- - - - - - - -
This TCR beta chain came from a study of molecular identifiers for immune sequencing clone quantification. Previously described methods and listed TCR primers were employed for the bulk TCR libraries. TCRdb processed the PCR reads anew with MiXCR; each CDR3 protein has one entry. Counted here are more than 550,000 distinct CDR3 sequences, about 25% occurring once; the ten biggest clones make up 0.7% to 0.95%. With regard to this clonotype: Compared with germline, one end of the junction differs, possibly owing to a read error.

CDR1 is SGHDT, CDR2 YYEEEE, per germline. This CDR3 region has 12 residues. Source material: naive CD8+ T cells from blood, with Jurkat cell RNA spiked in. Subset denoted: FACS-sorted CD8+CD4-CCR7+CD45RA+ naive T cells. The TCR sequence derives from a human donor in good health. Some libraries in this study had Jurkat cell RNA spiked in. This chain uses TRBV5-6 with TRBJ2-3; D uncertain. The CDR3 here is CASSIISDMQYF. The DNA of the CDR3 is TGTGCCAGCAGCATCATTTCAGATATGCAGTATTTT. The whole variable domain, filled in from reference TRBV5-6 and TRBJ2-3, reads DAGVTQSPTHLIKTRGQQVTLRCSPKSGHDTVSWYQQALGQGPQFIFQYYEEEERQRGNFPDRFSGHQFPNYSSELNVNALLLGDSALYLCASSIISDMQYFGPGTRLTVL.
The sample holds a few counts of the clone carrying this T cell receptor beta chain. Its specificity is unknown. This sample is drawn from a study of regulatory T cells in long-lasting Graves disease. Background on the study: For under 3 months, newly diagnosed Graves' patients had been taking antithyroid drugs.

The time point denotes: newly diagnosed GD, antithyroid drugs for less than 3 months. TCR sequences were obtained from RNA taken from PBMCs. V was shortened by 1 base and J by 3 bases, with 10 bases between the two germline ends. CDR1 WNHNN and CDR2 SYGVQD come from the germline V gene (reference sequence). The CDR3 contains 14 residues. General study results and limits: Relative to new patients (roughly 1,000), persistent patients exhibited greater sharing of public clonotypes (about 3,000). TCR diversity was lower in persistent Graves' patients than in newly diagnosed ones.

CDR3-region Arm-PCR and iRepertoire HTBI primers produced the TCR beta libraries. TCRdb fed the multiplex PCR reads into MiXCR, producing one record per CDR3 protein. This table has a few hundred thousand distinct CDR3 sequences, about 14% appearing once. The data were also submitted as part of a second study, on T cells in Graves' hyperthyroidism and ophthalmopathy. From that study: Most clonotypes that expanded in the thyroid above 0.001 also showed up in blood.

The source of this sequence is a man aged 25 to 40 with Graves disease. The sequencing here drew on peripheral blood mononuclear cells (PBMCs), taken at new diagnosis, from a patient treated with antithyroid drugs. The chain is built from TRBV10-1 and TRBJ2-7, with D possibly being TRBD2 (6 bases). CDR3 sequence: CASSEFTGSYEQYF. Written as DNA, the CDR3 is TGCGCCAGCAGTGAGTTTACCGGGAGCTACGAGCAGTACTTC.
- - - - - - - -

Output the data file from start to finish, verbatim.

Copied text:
This TCR beta chain came from a study of molecular identifiers for immune sequencing clone quantification. Previously described methods and listed TCR primers were employed for the bulk TCR libraries. TCRdb processed the PCR reads anew with MiXCR; each CDR3 protein has one entry. Counted here are more than 550,000 distinct CDR3 sequences, about 25% occurring once; the ten biggest clones make up 0.7% to 0.95%. With regard to this clonotype: Compared with germline, one end of the junction differs, possibly owing to a read error.

CDR1 is SGHDT, CDR2 YYEEEE, per germline. This CDR3 region has 12 residues. Source material: naive CD8+ T cells from blood, with Jurkat cell RNA spiked in. Subset denoted: FACS-sorted CD8+CD4-CCR7+CD45RA+ naive T cells. The TCR sequence derives from a human donor in good health. Some libraries in this study had Jurkat cell RNA spiked in. This chain uses TRBV5-6 with TRBJ2-3; D uncertain. The CDR3 here is CASSIISDMQYF. The DNA of the CDR3 is TGTGCCAGCAGCATCATTTCAGATATGCAGTATTTT. The whole variable domain, filled in from reference TRBV5-6 and TRBJ2-3, reads DAGVTQSPTHLIKTRGQQVTLRCSPKSGHDTVSWYQQALGQGPQFIFQYYEEEERQRGNFPDRFSGHQFPNYSSELNVNALLLGDSALYLCASSIISDMQYFGPGTRLTVL.
The sample holds a few counts of the clone carrying this T cell receptor beta chain. Its specificity is unknown. This sample is drawn from a study of regulatory T cells in long-lasting Graves disease. Background on the study: For under 3 months, newly diagnosed Graves' patients had been taking antithyroid drugs.

The time point denotes: newly diagnosed GD, antithyroid drugs for less than 3 months. TCR sequences were obtained from RNA taken from PBMCs. V was shortened by 1 base and J by 3 bases, with 10 bases between the two germline ends. CDR1 WNHNN and CDR2 SYGVQD come from the germline V gene (reference sequence). The CDR3 contains 14 residues. General study results and limits: Relative to new patients (roughly 1,000), persistent patients exhibited greater sharing of public clonotypes (about 3,000). TCR diversity was lower in persistent Graves' patients than in newly diagnosed ones.

CDR3-region Arm-PCR and iRepertoire HTBI primers produced the TCR beta libraries. TCRdb fed the multiplex PCR reads into MiXCR, producing one record per CDR3 protein. This table has a few hundred thousand distinct CDR3 sequences, about 14% appearing once. The data were also submitted as part of a second study, on T cells in Graves' hyperthyroidism and ophthalmopathy. From that study: Most clonotypes that expanded in the thyroid above 0.001 also showed up in blood.

The source of this sequence is a man aged 25 to 40 with Graves disease. The sequencing here drew on peripheral blood mononuclear cells (PBMCs), taken at new diagnosis, from a patient treated with antithyroid drugs. The chain is built from TRBV10-1 and TRBJ2-7, with D possibly being TRBD2 (6 bases). CDR3 sequence: CASSEFTGSYEQYF. Written as DNA, the CDR3 is TGCGCCAGCAGTGAGTTTACCGGGAGCTACGAGCAGTACTTC.